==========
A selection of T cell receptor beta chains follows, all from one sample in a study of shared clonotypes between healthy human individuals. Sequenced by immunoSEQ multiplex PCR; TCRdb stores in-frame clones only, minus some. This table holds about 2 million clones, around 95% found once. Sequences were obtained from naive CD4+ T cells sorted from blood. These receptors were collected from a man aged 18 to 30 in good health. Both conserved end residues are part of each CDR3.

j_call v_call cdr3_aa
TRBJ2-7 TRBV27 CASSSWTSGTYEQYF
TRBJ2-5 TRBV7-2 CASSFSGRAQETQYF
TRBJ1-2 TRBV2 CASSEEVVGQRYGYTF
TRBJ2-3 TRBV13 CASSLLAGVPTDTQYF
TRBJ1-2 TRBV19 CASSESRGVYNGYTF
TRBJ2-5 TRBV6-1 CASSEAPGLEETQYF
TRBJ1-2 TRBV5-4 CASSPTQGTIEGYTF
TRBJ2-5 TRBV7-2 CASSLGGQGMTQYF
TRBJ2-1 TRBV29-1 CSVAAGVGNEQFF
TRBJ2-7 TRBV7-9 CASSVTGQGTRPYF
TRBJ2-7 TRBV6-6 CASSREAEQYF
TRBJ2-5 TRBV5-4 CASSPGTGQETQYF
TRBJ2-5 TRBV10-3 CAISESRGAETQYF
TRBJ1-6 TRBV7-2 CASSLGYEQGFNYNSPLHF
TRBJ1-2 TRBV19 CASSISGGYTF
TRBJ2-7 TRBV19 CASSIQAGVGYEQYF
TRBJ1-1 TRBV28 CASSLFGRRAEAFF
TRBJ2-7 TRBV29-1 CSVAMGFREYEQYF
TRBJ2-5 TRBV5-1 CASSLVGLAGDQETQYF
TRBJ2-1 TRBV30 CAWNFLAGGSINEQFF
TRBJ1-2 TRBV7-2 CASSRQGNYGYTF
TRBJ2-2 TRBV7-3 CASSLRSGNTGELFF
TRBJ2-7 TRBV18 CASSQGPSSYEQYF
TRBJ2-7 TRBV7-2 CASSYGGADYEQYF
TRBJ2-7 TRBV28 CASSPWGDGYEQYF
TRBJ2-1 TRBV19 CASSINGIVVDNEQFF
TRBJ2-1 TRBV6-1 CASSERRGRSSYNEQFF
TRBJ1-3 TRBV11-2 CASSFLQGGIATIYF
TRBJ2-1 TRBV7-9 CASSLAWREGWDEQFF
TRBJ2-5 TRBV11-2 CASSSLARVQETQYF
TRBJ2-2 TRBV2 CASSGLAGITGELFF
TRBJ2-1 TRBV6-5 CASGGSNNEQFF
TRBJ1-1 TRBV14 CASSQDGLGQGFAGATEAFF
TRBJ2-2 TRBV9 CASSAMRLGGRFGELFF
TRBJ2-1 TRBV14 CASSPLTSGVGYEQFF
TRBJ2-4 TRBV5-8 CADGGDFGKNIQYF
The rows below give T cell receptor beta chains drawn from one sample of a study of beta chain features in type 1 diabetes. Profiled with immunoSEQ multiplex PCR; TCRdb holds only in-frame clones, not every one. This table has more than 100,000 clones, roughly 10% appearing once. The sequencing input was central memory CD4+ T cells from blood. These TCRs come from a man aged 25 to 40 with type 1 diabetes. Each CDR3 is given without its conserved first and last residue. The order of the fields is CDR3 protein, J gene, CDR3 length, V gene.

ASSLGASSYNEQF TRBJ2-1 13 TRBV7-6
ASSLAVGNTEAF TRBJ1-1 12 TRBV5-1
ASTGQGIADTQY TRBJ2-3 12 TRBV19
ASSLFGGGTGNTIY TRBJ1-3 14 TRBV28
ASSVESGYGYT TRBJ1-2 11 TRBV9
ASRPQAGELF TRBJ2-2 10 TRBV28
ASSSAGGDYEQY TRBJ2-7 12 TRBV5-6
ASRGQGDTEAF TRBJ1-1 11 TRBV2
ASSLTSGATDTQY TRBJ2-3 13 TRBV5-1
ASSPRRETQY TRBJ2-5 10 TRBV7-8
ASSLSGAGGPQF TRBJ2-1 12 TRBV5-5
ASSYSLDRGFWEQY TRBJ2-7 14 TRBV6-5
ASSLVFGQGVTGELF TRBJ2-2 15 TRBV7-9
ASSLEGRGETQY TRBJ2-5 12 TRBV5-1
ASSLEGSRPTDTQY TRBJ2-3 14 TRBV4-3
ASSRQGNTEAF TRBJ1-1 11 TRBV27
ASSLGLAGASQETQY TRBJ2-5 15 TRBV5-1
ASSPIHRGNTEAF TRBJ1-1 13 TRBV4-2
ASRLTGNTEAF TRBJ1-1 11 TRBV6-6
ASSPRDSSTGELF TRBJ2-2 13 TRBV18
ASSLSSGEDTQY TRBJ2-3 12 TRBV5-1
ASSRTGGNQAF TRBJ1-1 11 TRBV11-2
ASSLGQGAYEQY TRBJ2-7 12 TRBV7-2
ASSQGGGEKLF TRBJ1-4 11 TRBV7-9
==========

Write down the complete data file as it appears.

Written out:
A selection of T cell receptor beta chains follows, all from one sample in a study of shared clonotypes between healthy human individuals. Sequenced by immunoSEQ multiplex PCR; TCRdb stores in-frame clones only, minus some. This table holds about 2 million clones, around 95% found once. Sequences were obtained from naive CD4+ T cells sorted from blood. These receptors were collected from a man aged 18 to 30 in good health. Both conserved end residues are part of each CDR3.

j_call v_call cdr3_aa
TRBJ2-7 TRBV27 CASSSWTSGTYEQYF
TRBJ2-5 TRBV7-2 CASSFSGRAQETQYF
TRBJ1-2 TRBV2 CASSEEVVGQRYGYTF
TRBJ2-3 TRBV13 CASSLLAGVPTDTQYF
TRBJ1-2 TRBV19 CASSESRGVYNGYTF
TRBJ2-5 TRBV6-1 CASSEAPGLEETQYF
TRBJ1-2 TRBV5-4 CASSPTQGTIEGYTF
TRBJ2-5 TRBV7-2 CASSLGGQGMTQYF
TRBJ2-1 TRBV29-1 CSVAAGVGNEQFF
TRBJ2-7 TRBV7-9 CASSVTGQGTRPYF
TRBJ2-7 TRBV6-6 CASSREAEQYF
TRBJ2-5 TRBV5-4 CASSPGTGQETQYF
TRBJ2-5 TRBV10-3 CAISESRGAETQYF
TRBJ1-6 TRBV7-2 CASSLGYEQGFNYNSPLHF
TRBJ1-2 TRBV19 CASSISGGYTF
TRBJ2-7 TRBV19 CASSIQAGVGYEQYF
TRBJ1-1 TRBV28 CASSLFGRRAEAFF
TRBJ2-7 TRBV29-1 CSVAMGFREYEQYF
TRBJ2-5 TRBV5-1 CASSLVGLAGDQETQYF
TRBJ2-1 TRBV30 CAWNFLAGGSINEQFF
TRBJ1-2 TRBV7-2 CASSRQGNYGYTF
TRBJ2-2 TRBV7-3 CASSLRSGNTGELFF
TRBJ2-7 TRBV18 CASSQGPSSYEQYF
TRBJ2-7 TRBV7-2 CASSYGGADYEQYF
TRBJ2-7 TRBV28 CASSPWGDGYEQYF
TRBJ2-1 TRBV19 CASSINGIVVDNEQFF
TRBJ2-1 TRBV6-1 CASSERRGRSSYNEQFF
TRBJ1-3 TRBV11-2 CASSFLQGGIATIYF
TRBJ2-1 TRBV7-9 CASSLAWREGWDEQFF
TRBJ2-5 TRBV11-2 CASSSLARVQETQYF
TRBJ2-2 TRBV2 CASSGLAGITGELFF
TRBJ2-1 TRBV6-5 CASGGSNNEQFF
TRBJ1-1 TRBV14 CASSQDGLGQGFAGATEAFF
TRBJ2-2 TRBV9 CASSAMRLGGRFGELFF
TRBJ2-1 TRBV14 CASSPLTSGVGYEQFF
TRBJ2-4 TRBV5-8 CADGGDFGKNIQYF
The rows below give T cell receptor beta chains drawn from one sample of a study of beta chain features in type 1 diabetes. Profiled with immunoSEQ multiplex PCR; TCRdb holds only in-frame clones, not every one. This table has more than 100,000 clones, roughly 10% appearing once. The sequencing input was central memory CD4+ T cells from blood. These TCRs come from a man aged 25 to 40 with type 1 diabetes. Each CDR3 is given without its conserved first and last residue. The order of the fields is CDR3 protein, J gene, CDR3 length, V gene.

ASSLGASSYNEQF TRBJ2-1 13 TRBV7-6
ASSLAVGNTEAF TRBJ1-1 12 TRBV5-1
ASTGQGIADTQY TRBJ2-3 12 TRBV19
ASSLFGGGTGNTIY TRBJ1-3 14 TRBV28
ASSVESGYGYT TRBJ1-2 11 TRBV9
ASRPQAGELF TRBJ2-2 10 TRBV28
ASSSAGGDYEQY TRBJ2-7 12 TRBV5-6
ASRGQGDTEAF TRBJ1-1 11 TRBV2
ASSLTSGATDTQY TRBJ2-3 13 TRBV5-1
ASSPRRETQY TRBJ2-5 10 TRBV7-8
ASSLSGAGGPQF TRBJ2-1 12 TRBV5-5
ASSYSLDRGFWEQY TRBJ2-7 14 TRBV6-5
ASSLVFGQGVTGELF TRBJ2-2 15 TRBV7-9
ASSLEGRGETQY TRBJ2-5 12 TRBV5-1
ASSLEGSRPTDTQY TRBJ2-3 14 TRBV4-3
ASSRQGNTEAF TRBJ1-1 11 TRBV27
ASSLGLAGASQETQY TRBJ2-5 15 TRBV5-1
ASSPIHRGNTEAF TRBJ1-1 13 TRBV4-2
ASRLTGNTEAF TRBJ1-1 11 TRBV6-6
ASSPRDSSTGELF TRBJ2-2 13 TRBV18
ASSLSSGEDTQY TRBJ2-3 12 TRBV5-1
ASSRTGGNQAF TRBJ1-1 11 TRBV11-2
ASSLGQGAYEQY TRBJ2-7 12 TRBV7-2
ASSQGGGEKLF TRBJ1-4 11 TRBV7-9